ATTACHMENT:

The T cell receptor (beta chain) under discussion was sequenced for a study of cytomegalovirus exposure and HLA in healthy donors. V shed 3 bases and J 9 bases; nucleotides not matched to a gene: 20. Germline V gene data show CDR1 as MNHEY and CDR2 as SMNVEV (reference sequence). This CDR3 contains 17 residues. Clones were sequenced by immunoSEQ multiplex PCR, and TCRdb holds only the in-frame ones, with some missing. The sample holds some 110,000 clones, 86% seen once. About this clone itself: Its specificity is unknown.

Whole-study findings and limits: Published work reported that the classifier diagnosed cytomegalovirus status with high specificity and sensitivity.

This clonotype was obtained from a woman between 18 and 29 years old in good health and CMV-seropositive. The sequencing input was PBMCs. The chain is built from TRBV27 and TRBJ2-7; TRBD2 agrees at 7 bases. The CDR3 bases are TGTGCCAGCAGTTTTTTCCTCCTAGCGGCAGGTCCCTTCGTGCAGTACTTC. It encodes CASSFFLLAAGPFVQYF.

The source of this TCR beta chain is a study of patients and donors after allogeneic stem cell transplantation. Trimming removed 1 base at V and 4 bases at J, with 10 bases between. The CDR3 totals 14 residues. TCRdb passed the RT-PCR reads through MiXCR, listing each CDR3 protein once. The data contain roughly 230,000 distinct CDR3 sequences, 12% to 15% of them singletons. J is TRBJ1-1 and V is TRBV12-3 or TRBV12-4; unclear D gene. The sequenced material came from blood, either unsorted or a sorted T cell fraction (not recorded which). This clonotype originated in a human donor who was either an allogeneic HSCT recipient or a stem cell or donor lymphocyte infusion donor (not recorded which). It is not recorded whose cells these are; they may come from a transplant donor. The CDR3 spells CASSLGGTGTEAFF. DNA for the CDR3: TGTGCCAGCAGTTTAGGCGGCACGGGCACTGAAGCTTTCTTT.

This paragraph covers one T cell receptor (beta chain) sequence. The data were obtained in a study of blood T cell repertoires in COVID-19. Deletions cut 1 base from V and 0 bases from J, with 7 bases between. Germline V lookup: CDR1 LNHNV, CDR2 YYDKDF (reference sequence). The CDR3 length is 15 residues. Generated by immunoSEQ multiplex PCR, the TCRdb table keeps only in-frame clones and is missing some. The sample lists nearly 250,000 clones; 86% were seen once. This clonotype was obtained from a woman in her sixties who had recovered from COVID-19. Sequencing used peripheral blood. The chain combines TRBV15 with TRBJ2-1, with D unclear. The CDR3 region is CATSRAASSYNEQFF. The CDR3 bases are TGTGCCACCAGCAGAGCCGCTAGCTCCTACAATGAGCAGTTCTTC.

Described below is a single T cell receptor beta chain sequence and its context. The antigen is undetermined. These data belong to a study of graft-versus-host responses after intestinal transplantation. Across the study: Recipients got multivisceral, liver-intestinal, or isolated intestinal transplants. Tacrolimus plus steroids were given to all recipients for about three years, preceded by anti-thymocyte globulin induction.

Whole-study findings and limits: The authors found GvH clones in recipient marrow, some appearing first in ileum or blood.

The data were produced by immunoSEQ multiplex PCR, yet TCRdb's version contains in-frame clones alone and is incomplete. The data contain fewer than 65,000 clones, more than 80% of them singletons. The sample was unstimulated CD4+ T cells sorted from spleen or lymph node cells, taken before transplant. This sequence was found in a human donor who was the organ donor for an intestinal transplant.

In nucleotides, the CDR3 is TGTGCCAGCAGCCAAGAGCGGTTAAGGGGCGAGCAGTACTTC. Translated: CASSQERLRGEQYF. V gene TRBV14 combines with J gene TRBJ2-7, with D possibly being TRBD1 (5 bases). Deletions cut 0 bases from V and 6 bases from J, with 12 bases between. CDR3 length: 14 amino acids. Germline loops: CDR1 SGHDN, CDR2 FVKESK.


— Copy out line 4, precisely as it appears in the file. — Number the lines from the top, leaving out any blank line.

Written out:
The source of this TCR beta chain is a study of patients and donors after allogeneic stem cell transplantation. Trimming removed 1 base at V and 4 bases at J, with 10 bases between. The CDR3 totals 14 residues. TCRdb passed the RT-PCR reads through MiXCR, listing each CDR3 protein once. The data contain roughly 230,000 distinct CDR3 sequences, 12% to 15% of them singletons. J is TRBJ1-1 and V is TRBV12-3 or TRBV12-4; unclear D gene. The sequenced material came from blood, either unsorted or a sorted T cell fraction (not recorded which). This clonotype originated in a human donor who was either an allogeneic HSCT recipient or a stem cell or donor lymphocyte infusion donor (not recorded which). It is not recorded whose cells these are; they may come from a transplant donor. The CDR3 spells CASSLGGTGTEAFF. DNA for the CDR3: TGTGCCAGCAGTTTAGGCGGCACGGGCACTGAAGCTTTCTTT.